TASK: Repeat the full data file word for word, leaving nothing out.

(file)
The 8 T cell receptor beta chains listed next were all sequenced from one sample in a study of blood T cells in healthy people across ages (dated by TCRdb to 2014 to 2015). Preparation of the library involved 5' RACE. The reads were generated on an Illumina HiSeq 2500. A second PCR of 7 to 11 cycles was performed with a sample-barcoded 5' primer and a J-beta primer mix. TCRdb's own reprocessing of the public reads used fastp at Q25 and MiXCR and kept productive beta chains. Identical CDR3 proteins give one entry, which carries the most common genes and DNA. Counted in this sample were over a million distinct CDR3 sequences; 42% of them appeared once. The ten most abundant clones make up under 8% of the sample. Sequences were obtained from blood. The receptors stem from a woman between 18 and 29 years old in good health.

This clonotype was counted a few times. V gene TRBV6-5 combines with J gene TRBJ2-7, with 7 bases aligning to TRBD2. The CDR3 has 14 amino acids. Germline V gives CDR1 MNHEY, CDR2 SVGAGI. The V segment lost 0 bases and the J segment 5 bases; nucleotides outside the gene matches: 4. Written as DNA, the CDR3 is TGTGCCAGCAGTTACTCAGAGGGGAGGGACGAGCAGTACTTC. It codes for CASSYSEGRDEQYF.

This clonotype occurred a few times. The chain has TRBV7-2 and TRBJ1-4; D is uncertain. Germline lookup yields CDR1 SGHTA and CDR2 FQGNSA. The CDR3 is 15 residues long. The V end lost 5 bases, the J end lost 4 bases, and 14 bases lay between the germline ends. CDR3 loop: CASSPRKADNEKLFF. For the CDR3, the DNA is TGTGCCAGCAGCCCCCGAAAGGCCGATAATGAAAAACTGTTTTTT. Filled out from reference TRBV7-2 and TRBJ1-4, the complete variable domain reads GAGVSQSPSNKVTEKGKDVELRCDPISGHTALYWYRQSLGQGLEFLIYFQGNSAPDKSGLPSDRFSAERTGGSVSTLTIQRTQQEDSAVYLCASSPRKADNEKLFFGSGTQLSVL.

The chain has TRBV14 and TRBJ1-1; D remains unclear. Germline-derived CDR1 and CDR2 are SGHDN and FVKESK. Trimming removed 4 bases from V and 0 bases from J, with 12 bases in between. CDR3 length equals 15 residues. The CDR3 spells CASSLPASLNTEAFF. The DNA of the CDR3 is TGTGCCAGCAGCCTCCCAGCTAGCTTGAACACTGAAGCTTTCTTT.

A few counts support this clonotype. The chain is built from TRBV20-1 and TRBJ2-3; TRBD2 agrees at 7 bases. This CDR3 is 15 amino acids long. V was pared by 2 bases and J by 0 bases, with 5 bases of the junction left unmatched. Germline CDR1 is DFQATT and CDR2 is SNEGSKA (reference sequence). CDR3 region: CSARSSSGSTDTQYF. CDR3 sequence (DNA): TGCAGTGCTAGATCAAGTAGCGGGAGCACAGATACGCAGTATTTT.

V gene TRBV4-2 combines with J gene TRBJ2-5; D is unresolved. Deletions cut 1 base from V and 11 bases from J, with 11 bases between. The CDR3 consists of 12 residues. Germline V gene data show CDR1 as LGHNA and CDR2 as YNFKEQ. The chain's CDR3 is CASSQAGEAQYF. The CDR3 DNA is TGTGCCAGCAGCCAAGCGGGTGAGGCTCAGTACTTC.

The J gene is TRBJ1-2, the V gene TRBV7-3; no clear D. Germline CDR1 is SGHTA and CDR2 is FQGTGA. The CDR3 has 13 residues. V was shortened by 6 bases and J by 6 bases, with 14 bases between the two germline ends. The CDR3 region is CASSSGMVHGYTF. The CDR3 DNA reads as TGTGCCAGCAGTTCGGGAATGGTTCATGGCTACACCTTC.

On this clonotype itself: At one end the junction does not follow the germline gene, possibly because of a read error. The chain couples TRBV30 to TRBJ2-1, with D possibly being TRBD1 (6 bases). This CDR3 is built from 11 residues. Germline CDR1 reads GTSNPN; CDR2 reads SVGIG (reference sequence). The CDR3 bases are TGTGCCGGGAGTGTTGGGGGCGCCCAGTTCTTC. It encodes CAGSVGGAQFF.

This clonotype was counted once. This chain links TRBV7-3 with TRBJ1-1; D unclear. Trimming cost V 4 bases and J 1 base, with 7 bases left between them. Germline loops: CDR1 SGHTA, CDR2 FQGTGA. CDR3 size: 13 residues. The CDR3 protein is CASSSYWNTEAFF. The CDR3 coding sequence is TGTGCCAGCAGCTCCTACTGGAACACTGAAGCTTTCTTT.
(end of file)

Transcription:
The 8 T cell receptor beta chains listed next were all sequenced from one sample in a study of blood T cells in healthy people across ages (dated by TCRdb to 2014 to 2015). Preparation of the library involved 5' RACE. The reads were generated on an Illumina HiSeq 2500. A second PCR of 7 to 11 cycles was performed with a sample-barcoded 5' primer and a J-beta primer mix. TCRdb's own reprocessing of the public reads used fastp at Q25 and MiXCR and kept productive beta chains. Identical CDR3 proteins give one entry, which carries the most common genes and DNA. Counted in this sample were over a million distinct CDR3 sequences; 42% of them appeared once. The ten most abundant clones make up under 8% of the sample. Sequences were obtained from blood. The receptors stem from a woman between 18 and 29 years old in good health.

This clonotype was counted a few times. V gene TRBV6-5 combines with J gene TRBJ2-7, with 7 bases aligning to TRBD2. The CDR3 has 14 amino acids. Germline V gives CDR1 MNHEY, CDR2 SVGAGI. The V segment lost 0 bases and the J segment 5 bases; nucleotides outside the gene matches: 4. Written as DNA, the CDR3 is TGTGCCAGCAGTTACTCAGAGGGGAGGGACGAGCAGTACTTC. It codes for CASSYSEGRDEQYF.

This clonotype occurred a few times. The chain has TRBV7-2 and TRBJ1-4; D is uncertain. Germline lookup yields CDR1 SGHTA and CDR2 FQGNSA. The CDR3 is 15 residues long. The V end lost 5 bases, the J end lost 4 bases, and 14 bases lay between the germline ends. CDR3 loop: CASSPRKADNEKLFF. For the CDR3, the DNA is TGTGCCAGCAGCCCCCGAAAGGCCGATAATGAAAAACTGTTTTTT. Filled out from reference TRBV7-2 and TRBJ1-4, the complete variable domain reads GAGVSQSPSNKVTEKGKDVELRCDPISGHTALYWYRQSLGQGLEFLIYFQGNSAPDKSGLPSDRFSAERTGGSVSTLTIQRTQQEDSAVYLCASSPRKADNEKLFFGSGTQLSVL.

The chain has TRBV14 and TRBJ1-1; D remains unclear. Germline-derived CDR1 and CDR2 are SGHDN and FVKESK. Trimming removed 4 bases from V and 0 bases from J, with 12 bases in between. CDR3 length equals 15 residues. The CDR3 spells CASSLPASLNTEAFF. The DNA of the CDR3 is TGTGCCAGCAGCCTCCCAGCTAGCTTGAACACTGAAGCTTTCTTT.

A few counts support this clonotype. The chain is built from TRBV20-1 and TRBJ2-3; TRBD2 agrees at 7 bases. This CDR3 is 15 amino acids long. V was pared by 2 bases and J by 0 bases, with 5 bases of the junction left unmatched. Germline CDR1 is DFQATT and CDR2 is SNEGSKA (reference sequence). CDR3 region: CSARSSSGSTDTQYF. CDR3 sequence (DNA): TGCAGTGCTAGATCAAGTAGCGGGAGCACAGATACGCAGTATTTT.

V gene TRBV4-2 combines with J gene TRBJ2-5; D is unresolved. Deletions cut 1 base from V and 11 bases from J, with 11 bases between. The CDR3 consists of 12 residues. Germline V gene data show CDR1 as LGHNA and CDR2 as YNFKEQ. The chain's CDR3 is CASSQAGEAQYF. The CDR3 DNA is TGTGCCAGCAGCCAAGCGGGTGAGGCTCAGTACTTC.

The J gene is TRBJ1-2, the V gene TRBV7-3; no clear D. Germline CDR1 is SGHTA and CDR2 is FQGTGA. The CDR3 has 13 residues. V was shortened by 6 bases and J by 6 bases, with 14 bases between the two germline ends. The CDR3 region is CASSSGMVHGYTF. The CDR3 DNA reads as TGTGCCAGCAGTTCGGGAATGGTTCATGGCTACACCTTC.

On this clonotype itself: At one end the junction does not follow the germline gene, possibly because of a read error. The chain couples TRBV30 to TRBJ2-1, with D possibly being TRBD1 (6 bases). This CDR3 is built from 11 residues. Germline CDR1 reads GTSNPN; CDR2 reads SVGIG (reference sequence). The CDR3 bases are TGTGCCGGGAGTGTTGGGGGCGCCCAGTTCTTC. It encodes CAGSVGGAQFF.

This clonotype was counted once. This chain links TRBV7-3 with TRBJ1-1; D unclear. Trimming cost V 4 bases and J 1 base, with 7 bases left between them. Germline loops: CDR1 SGHTA, CDR2 FQGTGA. CDR3 size: 13 residues. The CDR3 protein is CASSSYWNTEAFF. The CDR3 coding sequence is TGTGCCAGCAGCTCCTACTGGAACACTGAAGCTTTCTTT.